Minnesota Pre-Charge Criminal Defense Attorney

What is Pre-Charge Representation?

Pre-Charge representation is where you hire a lawyer to represent you before you are formally charged, usually during the investigative stage of a case.

A case is usually initiated when someone calls the police and make a report of criminal conduct committed against that person, or against that person’s child.  That person is usually called the victim.  Historically, that person was labelled the complainant.

When a person makes a report, the police department will initiate an investigation.  For example, law enforcement will go to the scene of a crime and interview witnesses, take photographs, take DNA samples, obtain fingerprint samples, seize drugs, seize weapons, seize clothing, record statements, wear body worn cameras, obtain squad videos.  After the date of offense, they may interview other witnesses.  The last step usually involves interviewing the suspect, or defendant.

This will be initiated, usually by a telephone call to the suspect.  The police will request that the suspect come to the police department that day, or, the next morning, to make a “voluntary” statement.  The police want a “voluntary” statement, where you are not in custody, because then they do not need to read you your Miranda Warning. https://en.wikipedia.org/wiki/Miranda_warning The police will try and schedule the appointment very quickly, so that the suspect will come in a make a statement, before he has time to hire a lawyer.  It is a tactic to avoid the person retaining a lawyer.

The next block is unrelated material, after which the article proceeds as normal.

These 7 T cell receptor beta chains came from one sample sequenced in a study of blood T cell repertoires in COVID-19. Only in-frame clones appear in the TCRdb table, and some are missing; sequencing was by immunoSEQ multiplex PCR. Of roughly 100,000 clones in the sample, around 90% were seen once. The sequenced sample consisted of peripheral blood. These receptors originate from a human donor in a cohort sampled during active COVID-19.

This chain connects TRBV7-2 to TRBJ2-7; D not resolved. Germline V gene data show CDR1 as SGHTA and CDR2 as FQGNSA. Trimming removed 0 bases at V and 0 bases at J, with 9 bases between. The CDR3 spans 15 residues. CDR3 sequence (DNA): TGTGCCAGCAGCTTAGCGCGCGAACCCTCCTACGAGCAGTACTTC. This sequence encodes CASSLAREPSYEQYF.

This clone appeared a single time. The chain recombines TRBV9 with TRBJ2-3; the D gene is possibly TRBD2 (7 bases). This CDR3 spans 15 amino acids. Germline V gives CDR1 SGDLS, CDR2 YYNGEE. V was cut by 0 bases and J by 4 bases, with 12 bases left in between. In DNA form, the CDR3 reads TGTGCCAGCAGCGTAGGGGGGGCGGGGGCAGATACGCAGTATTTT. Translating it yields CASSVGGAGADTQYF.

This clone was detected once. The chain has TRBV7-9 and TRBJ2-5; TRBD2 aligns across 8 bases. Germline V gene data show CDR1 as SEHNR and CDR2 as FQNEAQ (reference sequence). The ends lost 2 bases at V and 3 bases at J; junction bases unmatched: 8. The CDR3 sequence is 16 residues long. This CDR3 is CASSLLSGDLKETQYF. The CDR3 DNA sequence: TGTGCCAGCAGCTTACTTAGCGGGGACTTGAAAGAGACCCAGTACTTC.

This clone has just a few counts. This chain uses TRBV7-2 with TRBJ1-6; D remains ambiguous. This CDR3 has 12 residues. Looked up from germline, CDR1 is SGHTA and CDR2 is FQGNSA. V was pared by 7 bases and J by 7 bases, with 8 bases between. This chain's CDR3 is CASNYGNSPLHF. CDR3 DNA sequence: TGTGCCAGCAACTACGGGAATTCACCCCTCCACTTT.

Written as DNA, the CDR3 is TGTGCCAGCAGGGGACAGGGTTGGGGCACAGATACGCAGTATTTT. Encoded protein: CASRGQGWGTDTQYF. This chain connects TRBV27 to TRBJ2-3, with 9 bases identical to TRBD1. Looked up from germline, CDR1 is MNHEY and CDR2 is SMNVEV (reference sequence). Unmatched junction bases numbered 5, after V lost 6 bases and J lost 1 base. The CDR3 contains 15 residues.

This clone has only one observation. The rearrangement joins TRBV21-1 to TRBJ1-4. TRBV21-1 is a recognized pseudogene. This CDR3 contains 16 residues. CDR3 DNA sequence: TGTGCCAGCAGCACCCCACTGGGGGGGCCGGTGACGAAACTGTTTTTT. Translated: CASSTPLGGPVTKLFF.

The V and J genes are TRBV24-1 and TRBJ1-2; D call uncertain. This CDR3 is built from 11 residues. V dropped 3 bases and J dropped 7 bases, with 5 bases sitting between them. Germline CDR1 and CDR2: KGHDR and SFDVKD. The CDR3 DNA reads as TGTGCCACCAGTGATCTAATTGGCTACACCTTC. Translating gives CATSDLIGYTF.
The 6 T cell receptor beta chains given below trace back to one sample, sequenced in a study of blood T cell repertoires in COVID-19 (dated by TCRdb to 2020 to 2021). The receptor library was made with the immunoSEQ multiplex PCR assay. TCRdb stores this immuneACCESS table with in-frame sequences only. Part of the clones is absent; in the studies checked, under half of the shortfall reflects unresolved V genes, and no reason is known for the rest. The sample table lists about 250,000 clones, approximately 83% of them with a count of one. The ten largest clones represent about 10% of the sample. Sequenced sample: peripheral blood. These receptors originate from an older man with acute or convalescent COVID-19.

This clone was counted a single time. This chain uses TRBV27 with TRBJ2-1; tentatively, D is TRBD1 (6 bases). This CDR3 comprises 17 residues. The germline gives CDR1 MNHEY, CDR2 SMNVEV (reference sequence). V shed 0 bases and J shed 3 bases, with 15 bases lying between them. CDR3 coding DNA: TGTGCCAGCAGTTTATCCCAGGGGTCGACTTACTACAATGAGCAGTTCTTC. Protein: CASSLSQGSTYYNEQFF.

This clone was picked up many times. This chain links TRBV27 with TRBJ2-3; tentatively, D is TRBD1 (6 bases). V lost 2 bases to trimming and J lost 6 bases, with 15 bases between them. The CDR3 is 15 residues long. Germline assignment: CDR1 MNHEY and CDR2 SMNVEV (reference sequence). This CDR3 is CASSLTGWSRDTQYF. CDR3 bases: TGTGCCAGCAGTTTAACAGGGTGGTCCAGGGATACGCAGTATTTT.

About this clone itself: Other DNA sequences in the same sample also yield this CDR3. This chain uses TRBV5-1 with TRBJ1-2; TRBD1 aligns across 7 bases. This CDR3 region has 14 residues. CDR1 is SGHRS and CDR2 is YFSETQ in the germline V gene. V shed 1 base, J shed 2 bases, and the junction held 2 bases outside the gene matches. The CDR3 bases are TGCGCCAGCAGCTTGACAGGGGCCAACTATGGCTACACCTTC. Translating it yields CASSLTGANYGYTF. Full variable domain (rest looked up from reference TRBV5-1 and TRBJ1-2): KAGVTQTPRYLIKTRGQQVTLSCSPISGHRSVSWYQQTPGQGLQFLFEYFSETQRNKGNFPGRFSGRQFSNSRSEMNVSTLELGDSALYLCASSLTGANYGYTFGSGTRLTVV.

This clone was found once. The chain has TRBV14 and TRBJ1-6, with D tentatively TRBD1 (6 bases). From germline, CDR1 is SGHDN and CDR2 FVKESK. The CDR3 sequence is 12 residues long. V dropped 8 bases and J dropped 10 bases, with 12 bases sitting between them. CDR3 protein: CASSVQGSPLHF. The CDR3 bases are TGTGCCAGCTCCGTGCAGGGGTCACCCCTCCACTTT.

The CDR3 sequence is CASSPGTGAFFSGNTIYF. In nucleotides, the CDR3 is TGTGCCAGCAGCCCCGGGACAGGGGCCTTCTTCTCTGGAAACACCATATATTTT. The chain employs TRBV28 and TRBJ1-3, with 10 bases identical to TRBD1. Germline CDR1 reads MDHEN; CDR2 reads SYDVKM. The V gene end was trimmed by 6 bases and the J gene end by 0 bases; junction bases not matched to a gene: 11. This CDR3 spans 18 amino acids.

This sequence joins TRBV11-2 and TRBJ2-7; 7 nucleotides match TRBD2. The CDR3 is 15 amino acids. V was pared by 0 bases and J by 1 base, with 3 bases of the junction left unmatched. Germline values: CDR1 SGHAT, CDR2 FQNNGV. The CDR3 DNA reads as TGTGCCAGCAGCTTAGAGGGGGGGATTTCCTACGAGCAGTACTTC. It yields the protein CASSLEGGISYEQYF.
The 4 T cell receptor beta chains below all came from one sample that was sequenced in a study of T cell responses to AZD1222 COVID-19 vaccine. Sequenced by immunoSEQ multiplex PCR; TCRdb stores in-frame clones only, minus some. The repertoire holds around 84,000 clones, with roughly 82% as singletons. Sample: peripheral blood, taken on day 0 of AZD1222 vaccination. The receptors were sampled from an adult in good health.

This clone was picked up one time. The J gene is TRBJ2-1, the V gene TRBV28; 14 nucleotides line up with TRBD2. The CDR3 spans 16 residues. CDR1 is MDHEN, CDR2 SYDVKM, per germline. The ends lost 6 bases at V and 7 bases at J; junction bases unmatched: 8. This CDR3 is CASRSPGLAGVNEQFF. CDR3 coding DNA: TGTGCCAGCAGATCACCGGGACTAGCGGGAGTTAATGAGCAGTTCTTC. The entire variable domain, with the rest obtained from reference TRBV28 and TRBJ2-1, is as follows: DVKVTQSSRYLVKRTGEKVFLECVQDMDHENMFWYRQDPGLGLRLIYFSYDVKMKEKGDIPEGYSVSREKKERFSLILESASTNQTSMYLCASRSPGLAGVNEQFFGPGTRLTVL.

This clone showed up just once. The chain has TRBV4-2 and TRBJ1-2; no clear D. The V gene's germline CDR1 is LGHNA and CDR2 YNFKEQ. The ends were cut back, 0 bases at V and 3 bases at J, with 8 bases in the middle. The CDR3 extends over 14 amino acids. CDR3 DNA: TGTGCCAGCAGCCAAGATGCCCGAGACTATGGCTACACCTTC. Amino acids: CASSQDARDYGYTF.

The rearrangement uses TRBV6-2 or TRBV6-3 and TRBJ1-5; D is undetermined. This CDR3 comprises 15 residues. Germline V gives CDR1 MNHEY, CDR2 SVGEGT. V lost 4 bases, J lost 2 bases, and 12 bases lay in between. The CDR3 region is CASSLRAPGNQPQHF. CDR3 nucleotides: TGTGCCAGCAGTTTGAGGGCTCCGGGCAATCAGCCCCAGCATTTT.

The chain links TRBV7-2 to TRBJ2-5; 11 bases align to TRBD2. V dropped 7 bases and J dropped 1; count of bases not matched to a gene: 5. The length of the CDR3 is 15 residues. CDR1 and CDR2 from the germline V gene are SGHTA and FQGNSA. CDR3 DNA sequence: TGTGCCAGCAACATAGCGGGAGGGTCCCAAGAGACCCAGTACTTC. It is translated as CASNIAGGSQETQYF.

The most common type of case needing Pre-Charge representation usually involves an allegation of criminal sexual conduct.  A typical scenario is where a parent has called the police, with a report that the suspect had sex relations of some sort with their child, usually their daughter.  Then, an investigation begins, culminating in the police seeking a statement from the suspect/defendant. 

            If a person is contacted by the police about going into the station to give a statement, they absolutely MUST NOT DO SO.  Instead, they need to immediately hire a Minnesota Criminal Defense Lawyer.  Very often, if a person had not made any statements, they would not have been able to be criminally charged ever.  The convicting piece of evidence in criminal cases usually are the statements of the suspect. 

            In the United States, the Constitution was enacted to protect us; it benefits us.  Accordingly, we should take advantage of our Constitutional rights.  One such right is the right to remain silent.  You should ALWAYS remain silent.  You can do so politely:  Just say:

                                          I don’t want to talk, and, I want a lawyer.

            Once you invoke your right to remain silent, the police are no longer allowed to ask you questions.

            If you are contacted by the police for a statement, you should immediately hire Minnesota Criminal Defense Lawyer Lynne Torgerson, a lawyer of excellence and experience, at (612) 339-5073.  You need to remain silent, and let Ms. Torgerson protect your rights, and communicate with law enforcement for you, so you don’t have to.  Sometimes, Ms. Torgerson is even able to avoid having criminal charges brought at all. 

What does a Minnesota Criminal Defense Lawyer do?

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So, what is a Criminal Defense Lawyer doing in your case?  What is going on behind the scenes in his/her office?